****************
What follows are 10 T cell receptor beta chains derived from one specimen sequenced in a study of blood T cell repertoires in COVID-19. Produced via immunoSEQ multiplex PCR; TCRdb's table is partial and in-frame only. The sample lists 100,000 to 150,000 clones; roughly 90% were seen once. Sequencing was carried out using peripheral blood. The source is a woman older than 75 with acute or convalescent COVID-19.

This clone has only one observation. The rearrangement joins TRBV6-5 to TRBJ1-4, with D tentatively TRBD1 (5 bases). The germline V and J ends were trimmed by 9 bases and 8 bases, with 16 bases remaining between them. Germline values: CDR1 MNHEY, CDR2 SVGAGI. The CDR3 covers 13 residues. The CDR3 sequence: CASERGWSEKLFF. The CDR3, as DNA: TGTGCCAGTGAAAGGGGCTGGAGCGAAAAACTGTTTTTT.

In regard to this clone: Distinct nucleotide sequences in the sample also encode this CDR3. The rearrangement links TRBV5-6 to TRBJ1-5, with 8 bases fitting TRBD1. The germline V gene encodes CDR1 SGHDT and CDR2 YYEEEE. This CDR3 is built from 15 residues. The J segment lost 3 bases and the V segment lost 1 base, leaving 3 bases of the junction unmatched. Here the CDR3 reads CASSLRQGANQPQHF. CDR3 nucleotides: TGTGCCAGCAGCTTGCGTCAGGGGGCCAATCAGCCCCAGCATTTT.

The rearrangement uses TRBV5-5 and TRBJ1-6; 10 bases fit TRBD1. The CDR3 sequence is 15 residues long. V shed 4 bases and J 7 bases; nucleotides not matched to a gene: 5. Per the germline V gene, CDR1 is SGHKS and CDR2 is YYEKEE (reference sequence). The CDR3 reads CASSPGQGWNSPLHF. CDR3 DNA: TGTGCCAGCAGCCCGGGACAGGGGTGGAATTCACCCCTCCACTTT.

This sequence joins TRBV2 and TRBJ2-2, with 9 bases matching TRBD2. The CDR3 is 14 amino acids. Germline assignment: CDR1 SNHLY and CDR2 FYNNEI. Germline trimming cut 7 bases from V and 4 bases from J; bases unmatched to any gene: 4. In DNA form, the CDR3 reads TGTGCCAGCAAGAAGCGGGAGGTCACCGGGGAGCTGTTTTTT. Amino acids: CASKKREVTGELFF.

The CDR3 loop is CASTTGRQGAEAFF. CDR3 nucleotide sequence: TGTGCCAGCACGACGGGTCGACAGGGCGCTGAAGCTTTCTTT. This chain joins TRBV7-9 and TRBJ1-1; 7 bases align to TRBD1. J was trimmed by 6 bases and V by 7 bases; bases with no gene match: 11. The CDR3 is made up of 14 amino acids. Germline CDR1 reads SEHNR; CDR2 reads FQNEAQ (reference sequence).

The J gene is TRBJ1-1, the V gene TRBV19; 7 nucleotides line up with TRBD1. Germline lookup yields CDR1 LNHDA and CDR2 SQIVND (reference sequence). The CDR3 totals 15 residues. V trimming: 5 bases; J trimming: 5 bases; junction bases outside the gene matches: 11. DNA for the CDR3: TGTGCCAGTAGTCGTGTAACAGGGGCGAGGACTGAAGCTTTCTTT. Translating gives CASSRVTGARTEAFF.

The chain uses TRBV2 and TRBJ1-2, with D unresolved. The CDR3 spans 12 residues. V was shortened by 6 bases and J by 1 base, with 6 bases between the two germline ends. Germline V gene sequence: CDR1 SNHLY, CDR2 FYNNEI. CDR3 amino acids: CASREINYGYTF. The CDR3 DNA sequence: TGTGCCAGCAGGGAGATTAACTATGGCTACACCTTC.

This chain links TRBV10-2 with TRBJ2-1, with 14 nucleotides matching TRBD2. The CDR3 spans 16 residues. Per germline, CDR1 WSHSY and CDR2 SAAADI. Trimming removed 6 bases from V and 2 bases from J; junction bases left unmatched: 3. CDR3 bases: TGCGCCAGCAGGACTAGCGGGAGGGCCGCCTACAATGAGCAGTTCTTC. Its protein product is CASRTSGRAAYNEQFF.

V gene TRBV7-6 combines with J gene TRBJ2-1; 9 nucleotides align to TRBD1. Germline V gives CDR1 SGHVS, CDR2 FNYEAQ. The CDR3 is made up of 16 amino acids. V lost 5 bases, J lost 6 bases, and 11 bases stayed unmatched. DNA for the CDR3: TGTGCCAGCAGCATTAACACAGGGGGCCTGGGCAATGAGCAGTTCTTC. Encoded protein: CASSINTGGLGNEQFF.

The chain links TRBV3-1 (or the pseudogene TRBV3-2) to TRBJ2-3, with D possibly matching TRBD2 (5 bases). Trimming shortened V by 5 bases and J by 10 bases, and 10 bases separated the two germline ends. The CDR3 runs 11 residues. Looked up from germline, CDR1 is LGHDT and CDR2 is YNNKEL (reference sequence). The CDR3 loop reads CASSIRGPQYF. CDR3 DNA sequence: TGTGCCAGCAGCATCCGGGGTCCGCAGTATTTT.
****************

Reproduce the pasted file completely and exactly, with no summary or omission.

What follows are 10 T cell receptor beta chains derived from one specimen sequenced in a study of blood T cell repertoires in COVID-19. Produced via immunoSEQ multiplex PCR; TCRdb's table is partial and in-frame only. The sample lists 100,000 to 150,000 clones; roughly 90% were seen once. Sequencing was carried out using peripheral blood. The source is a woman older than 75 with acute or convalescent COVID-19.

This clone has only one observation. The rearrangement joins TRBV6-5 to TRBJ1-4, with D tentatively TRBD1 (5 bases). The germline V and J ends were trimmed by 9 bases and 8 bases, with 16 bases remaining between them. Germline values: CDR1 MNHEY, CDR2 SVGAGI. The CDR3 covers 13 residues. The CDR3 sequence: CASERGWSEKLFF. The CDR3, as DNA: TGTGCCAGTGAAAGGGGCTGGAGCGAAAAACTGTTTTTT.

In regard to this clone: Distinct nucleotide sequences in the sample also encode this CDR3. The rearrangement links TRBV5-6 to TRBJ1-5, with 8 bases fitting TRBD1. The germline V gene encodes CDR1 SGHDT and CDR2 YYEEEE. This CDR3 is built from 15 residues. The J segment lost 3 bases and the V segment lost 1 base, leaving 3 bases of the junction unmatched. Here the CDR3 reads CASSLRQGANQPQHF. CDR3 nucleotides: TGTGCCAGCAGCTTGCGTCAGGGGGCCAATCAGCCCCAGCATTTT.

The rearrangement uses TRBV5-5 and TRBJ1-6; 10 bases fit TRBD1. The CDR3 sequence is 15 residues long. V shed 4 bases and J 7 bases; nucleotides not matched to a gene: 5. Per the germline V gene, CDR1 is SGHKS and CDR2 is YYEKEE (reference sequence). The CDR3 reads CASSPGQGWNSPLHF. CDR3 DNA: TGTGCCAGCAGCCCGGGACAGGGGTGGAATTCACCCCTCCACTTT.

This sequence joins TRBV2 and TRBJ2-2, with 9 bases matching TRBD2. The CDR3 is 14 amino acids. Germline assignment: CDR1 SNHLY and CDR2 FYNNEI. Germline trimming cut 7 bases from V and 4 bases from J; bases unmatched to any gene: 4. In DNA form, the CDR3 reads TGTGCCAGCAAGAAGCGGGAGGTCACCGGGGAGCTGTTTTTT. Amino acids: CASKKREVTGELFF.

The CDR3 loop is CASTTGRQGAEAFF. CDR3 nucleotide sequence: TGTGCCAGCACGACGGGTCGACAGGGCGCTGAAGCTTTCTTT. This chain joins TRBV7-9 and TRBJ1-1; 7 bases align to TRBD1. J was trimmed by 6 bases and V by 7 bases; bases with no gene match: 11. The CDR3 is made up of 14 amino acids. Germline CDR1 reads SEHNR; CDR2 reads FQNEAQ (reference sequence).

The J gene is TRBJ1-1, the V gene TRBV19; 7 nucleotides line up with TRBD1. Germline lookup yields CDR1 LNHDA and CDR2 SQIVND (reference sequence). The CDR3 totals 15 residues. V trimming: 5 bases; J trimming: 5 bases; junction bases outside the gene matches: 11. DNA for the CDR3: TGTGCCAGTAGTCGTGTAACAGGGGCGAGGACTGAAGCTTTCTTT. Translating gives CASSRVTGARTEAFF.

The chain uses TRBV2 and TRBJ1-2, with D unresolved. The CDR3 spans 12 residues. V was shortened by 6 bases and J by 1 base, with 6 bases between the two germline ends. Germline V gene sequence: CDR1 SNHLY, CDR2 FYNNEI. CDR3 amino acids: CASREINYGYTF. The CDR3 DNA sequence: TGTGCCAGCAGGGAGATTAACTATGGCTACACCTTC.

This chain links TRBV10-2 with TRBJ2-1, with 14 nucleotides matching TRBD2. The CDR3 spans 16 residues. Per germline, CDR1 WSHSY and CDR2 SAAADI. Trimming removed 6 bases from V and 2 bases from J; junction bases left unmatched: 3. CDR3 bases: TGCGCCAGCAGGACTAGCGGGAGGGCCGCCTACAATGAGCAGTTCTTC. Its protein product is CASRTSGRAAYNEQFF.

V gene TRBV7-6 combines with J gene TRBJ2-1; 9 nucleotides align to TRBD1. Germline V gives CDR1 SGHVS, CDR2 FNYEAQ. The CDR3 is made up of 16 amino acids. V lost 5 bases, J lost 6 bases, and 11 bases stayed unmatched. DNA for the CDR3: TGTGCCAGCAGCATTAACACAGGGGGCCTGGGCAATGAGCAGTTCTTC. Encoded protein: CASSINTGGLGNEQFF.

The chain links TRBV3-1 (or the pseudogene TRBV3-2) to TRBJ2-3, with D possibly matching TRBD2 (5 bases). Trimming shortened V by 5 bases and J by 10 bases, and 10 bases separated the two germline ends. The CDR3 runs 11 residues. Looked up from germline, CDR1 is LGHDT and CDR2 is YNNKEL (reference sequence). The CDR3 loop reads CASSIRGPQYF. CDR3 DNA sequence: TGTGCCAGCAGCATCCGGGGTCCGCAGTATTTT.